This week: Adding humor to your novelEdited by: Elle
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"For me, comedy starts as a spew, a kind of explosion, and then you sculpt it from there, if at all." ~ Robin Williams
"From there to here, and here to there, funny things are everywhere." ~ Dr. Seuss
"Humor is everywhere in that there's irony in just about anything a human does." ~ Bill Nye
I know that a lot of you are furiously writing as many words as possible because it's National Novel Writing Month (NaNoWriMo), in which many people try to write 50,000 words of a new novel in a single month. It's hard work. You may feel stressed and exhausted, particularly if you get behind on your word count or towards the end of the month. What you need is a comedic break.
I've recently read some great books that have made me smile and laugh. I understand that humour and comedy is subjective, and that what makes me laugh isn't what will necessarily make you laugh, but there's something magical about being surprised into laughter. I was reading a romance novel on the train and actually snort-laughed, much to the confusion of my fellow passengers. I couldn't help it, I wasn't expecting my novel to surprise me with a funny line.
Not all the things that make me laugh are suitably rated for this newsletter, but let me share a couple with you.
"Call me crazy, but that looks like a clue, Blue.” (from Thrown to the Wolves by Charlie Adhara).
This line works particularly well because the main couple in the story are detectives trying to solve a crime, but it also uses allusion. For people who have watched Blues Clues (which I did when my son was little), this line becomes quite funny, because you can hear it being said in the voice of the TV host from the program. If you don't get the reference, the line isn't so funny. It was also timing though, because it came in the middle of a dark, dangerous portion of the book and broke the tension unexpectedly.
Say something to him, Cooper thought. Say anything at all. But he was horrible at this. Couldn’t tell when men might be interested in him, didn’t know what to say when they were. He was an actions-over-words type of guy, and the metro stairs was no place for getting any action. He glanced to the side and was surprised to catch the man still looking at him. Cooper made a startled, nervous sort of noise that was something between an exhale and an awkward laugh, and came out like a honking sound. Okay, say anything but that. (from The Wolf At The Door by Charlie Adhara).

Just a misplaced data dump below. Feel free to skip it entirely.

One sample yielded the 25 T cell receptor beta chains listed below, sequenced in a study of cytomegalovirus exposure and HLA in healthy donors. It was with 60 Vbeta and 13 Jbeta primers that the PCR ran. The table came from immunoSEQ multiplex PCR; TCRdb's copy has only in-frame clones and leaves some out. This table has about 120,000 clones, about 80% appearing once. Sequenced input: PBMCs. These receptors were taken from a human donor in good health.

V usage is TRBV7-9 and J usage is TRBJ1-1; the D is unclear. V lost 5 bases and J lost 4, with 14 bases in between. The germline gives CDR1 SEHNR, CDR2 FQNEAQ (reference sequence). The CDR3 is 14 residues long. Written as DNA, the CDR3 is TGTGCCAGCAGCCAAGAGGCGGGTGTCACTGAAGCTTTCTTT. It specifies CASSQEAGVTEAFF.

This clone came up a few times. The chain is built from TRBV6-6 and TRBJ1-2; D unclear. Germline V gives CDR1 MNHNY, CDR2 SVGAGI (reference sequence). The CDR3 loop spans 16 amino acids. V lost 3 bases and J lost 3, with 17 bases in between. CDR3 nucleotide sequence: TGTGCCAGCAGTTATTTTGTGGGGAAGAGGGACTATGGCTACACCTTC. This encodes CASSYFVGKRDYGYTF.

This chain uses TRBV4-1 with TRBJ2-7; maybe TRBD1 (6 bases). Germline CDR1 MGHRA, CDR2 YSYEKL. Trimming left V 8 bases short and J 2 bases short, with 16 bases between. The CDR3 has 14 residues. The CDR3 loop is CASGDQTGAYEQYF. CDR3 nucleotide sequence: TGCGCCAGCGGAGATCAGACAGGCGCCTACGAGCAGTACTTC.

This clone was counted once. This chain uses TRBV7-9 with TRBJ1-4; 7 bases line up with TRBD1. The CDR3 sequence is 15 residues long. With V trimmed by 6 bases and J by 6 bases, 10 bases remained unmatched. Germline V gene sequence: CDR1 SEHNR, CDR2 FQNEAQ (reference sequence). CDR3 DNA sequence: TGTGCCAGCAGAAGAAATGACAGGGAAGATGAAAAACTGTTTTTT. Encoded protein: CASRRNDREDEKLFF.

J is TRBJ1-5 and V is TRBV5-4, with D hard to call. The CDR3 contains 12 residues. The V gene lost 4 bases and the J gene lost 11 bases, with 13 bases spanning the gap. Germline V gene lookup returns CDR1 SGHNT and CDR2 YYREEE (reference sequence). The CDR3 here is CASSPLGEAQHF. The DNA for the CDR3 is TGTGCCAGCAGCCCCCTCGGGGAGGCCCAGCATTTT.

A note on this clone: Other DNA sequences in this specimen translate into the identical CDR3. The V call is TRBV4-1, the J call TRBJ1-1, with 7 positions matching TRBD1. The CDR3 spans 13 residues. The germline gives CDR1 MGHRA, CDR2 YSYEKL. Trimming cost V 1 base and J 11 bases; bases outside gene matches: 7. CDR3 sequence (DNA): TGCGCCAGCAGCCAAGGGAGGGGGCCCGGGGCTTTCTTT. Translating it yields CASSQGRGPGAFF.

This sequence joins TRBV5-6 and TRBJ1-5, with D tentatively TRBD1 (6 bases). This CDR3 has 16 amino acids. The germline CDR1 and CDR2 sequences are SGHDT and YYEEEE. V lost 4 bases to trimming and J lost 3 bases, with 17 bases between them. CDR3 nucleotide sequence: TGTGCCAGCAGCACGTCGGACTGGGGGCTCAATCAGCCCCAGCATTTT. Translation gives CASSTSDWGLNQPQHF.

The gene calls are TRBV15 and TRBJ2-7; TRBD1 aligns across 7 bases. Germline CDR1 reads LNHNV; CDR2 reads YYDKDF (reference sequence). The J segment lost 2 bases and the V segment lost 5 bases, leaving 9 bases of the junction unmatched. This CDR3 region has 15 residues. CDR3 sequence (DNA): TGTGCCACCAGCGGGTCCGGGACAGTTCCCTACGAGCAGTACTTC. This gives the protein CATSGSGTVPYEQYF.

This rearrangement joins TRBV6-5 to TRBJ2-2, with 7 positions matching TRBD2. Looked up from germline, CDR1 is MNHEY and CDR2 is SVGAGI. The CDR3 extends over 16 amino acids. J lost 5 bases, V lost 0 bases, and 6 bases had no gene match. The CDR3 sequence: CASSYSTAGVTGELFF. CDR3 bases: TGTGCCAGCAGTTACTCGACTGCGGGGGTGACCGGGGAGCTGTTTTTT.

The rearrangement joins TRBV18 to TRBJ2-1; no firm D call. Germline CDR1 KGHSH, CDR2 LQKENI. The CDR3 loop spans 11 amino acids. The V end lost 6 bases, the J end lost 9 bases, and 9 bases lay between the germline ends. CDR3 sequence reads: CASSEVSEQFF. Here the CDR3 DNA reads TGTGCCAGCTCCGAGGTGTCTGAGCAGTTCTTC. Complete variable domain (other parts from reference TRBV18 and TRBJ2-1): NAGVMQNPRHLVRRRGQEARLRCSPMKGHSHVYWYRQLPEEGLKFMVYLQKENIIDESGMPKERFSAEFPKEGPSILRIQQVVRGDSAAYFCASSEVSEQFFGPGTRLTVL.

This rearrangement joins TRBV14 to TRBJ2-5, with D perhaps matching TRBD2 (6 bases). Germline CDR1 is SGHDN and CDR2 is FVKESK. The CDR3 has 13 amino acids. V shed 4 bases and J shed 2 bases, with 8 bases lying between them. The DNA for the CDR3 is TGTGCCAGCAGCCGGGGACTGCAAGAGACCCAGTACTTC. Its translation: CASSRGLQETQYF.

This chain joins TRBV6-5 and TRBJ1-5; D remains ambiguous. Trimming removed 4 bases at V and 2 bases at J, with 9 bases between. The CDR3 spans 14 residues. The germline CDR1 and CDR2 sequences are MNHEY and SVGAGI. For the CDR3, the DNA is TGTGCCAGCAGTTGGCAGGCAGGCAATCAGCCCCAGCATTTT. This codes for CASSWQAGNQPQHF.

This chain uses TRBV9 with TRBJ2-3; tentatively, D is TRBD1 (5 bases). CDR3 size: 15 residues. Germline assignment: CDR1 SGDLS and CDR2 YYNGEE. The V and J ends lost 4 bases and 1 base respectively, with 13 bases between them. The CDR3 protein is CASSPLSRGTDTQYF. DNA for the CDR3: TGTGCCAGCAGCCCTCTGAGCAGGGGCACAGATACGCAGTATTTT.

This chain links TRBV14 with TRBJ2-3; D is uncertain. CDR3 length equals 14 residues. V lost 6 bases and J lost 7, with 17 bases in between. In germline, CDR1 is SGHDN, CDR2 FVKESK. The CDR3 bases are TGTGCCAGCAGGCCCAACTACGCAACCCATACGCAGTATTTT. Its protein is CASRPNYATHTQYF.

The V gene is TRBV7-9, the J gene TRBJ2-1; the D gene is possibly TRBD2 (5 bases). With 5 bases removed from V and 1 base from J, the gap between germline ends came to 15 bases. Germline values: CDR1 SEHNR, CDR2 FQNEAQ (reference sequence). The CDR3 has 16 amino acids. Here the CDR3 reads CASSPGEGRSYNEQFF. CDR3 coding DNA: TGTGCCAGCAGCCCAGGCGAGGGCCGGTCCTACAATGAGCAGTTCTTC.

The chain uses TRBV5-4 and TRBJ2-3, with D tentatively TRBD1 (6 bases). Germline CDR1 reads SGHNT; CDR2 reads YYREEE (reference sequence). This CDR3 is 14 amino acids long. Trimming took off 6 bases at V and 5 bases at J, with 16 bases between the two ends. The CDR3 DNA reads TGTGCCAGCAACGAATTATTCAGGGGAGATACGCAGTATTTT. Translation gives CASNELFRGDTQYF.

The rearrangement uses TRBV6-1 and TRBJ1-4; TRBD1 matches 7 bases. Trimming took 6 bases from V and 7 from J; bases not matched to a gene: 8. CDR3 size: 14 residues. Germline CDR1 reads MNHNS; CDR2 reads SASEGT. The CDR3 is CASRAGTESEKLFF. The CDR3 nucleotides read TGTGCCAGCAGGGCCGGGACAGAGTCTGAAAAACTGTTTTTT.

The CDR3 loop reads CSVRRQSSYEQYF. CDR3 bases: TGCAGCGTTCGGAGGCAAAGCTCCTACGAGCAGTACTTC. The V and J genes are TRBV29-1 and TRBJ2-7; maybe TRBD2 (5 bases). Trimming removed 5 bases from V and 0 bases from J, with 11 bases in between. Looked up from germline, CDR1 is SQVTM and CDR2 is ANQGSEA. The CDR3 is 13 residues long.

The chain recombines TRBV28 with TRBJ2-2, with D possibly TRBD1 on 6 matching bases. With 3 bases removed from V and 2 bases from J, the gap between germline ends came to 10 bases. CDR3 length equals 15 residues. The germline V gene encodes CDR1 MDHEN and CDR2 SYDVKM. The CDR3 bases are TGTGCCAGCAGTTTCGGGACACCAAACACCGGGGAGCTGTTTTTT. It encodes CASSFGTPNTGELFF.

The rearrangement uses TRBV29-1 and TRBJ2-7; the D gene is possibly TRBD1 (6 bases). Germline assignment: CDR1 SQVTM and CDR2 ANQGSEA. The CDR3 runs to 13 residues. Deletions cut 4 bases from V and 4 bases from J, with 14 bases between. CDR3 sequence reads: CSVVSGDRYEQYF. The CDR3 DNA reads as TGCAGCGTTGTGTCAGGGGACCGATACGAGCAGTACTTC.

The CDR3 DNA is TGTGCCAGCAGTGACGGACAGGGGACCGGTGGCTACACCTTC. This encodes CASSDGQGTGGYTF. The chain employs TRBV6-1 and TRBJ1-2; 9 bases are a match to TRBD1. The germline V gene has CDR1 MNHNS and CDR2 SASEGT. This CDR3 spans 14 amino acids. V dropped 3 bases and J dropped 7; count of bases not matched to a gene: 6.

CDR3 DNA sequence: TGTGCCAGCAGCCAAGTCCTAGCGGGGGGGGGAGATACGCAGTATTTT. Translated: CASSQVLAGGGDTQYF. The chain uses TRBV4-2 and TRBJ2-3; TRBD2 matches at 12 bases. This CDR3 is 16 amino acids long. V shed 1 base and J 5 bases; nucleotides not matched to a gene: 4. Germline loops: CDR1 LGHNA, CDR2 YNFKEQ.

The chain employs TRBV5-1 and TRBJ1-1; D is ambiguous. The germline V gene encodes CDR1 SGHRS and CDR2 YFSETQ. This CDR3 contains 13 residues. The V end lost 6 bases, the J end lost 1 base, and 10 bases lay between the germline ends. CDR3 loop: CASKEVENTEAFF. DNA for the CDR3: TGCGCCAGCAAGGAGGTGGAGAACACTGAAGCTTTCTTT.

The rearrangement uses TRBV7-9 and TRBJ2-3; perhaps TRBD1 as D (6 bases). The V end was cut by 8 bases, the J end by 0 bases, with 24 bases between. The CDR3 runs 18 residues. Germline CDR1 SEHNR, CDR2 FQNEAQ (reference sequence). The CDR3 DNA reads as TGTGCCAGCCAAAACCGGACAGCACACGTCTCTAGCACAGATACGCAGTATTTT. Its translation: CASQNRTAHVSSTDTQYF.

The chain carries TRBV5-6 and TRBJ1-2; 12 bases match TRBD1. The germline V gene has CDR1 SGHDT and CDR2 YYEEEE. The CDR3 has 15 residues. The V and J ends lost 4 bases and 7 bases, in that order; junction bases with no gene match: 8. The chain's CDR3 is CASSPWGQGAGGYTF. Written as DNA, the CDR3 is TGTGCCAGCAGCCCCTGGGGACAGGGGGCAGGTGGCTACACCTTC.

This one works so well because we can imagine ourselves in Cooper's situation. When you really want to impress someone, and somehow you do the worst thing possible because your brain has stressed itself out. We've all been there, right? And that's why it works so well. It's the kind of situation where you cringe at the time but laugh about it later.
“Oh my God,” he says faintly. “Were you burgled?” He pauses. “Could they find anything? Did you have to help them look?” (from Gideon by Lily Morton)
This one got to me in part because I'm an untidy person. I can well imagine someone (my mother! ) coming into my home and saying this to me. Conversely, this might also amuse ultra-tidy people who may have had this thought about the homes of people like me.
I’m amused to see my shy brother fold his arms and glare at me. It’s a bit like being told off by a gerbil. (from Gideon by Lily Morton)
I don't know about you, but anthropomorphising animals tickles my funny bone. I often make my husband laugh by making 'angry hamster' faces at him when I'm pretending to be displeased with something he has done. A line like this takes a scene that we were picturing and paints an absurd image over the top of it.
I think you do need to be careful not to overuse comedy and humour in books. Lily Morton tends to average one great comedic line per chapter that I've noticed, whereas some others just scatter a few through a book. Of course, there are probably humorous elements that I've overlooked altogether because they didn't appeal to my sense of humour or perhaps I didn't get a reference.
So this month, if you start getting stressed or overwhelmed by NaNoWriMo, maybe take a break and see if you can weave in some humour and make yourself and your reader smile.
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What's the funniest line you've written or that you've read in a book? I'd love to hear them!
Here is some feedback from my previous Comedy newsletter, "Performing on Command" :
Elle, I'm going to give that a try and see if it works. Funny on demand is impossible for me. Jeff Dunham? Brilliant. ~ Nixie
Hi Elle! First of all, thanks for the nod to my blog. Yes, it's not easy to deal with pressure or expectations. We all think we've made our point, but that's not always the case. Humour is very subjective and not universally appreciated. Sometimes, the fault lies with our language. Not everyone understands the writer's use of words or even realizes that words may have numerous nuances. ~ SandraLynn
Elle, obviously you wrote this just to me because I can't be 'funny, comical' on demand; in fact, I'm only funny when feelin' free with a friend or two, like you and Kylie . Then, I can keep the laughter going. Like today, though, I dyed my white hair and spent the rest of the day laughing alone several times as I looked into the mirror AND when I decided to share that laughter on the newsfeed here. You just cannot imagine how different I look..........after being white so many decades!! Great newsletter, Elle. ~ ANN Counselor, Lesbian & Happy
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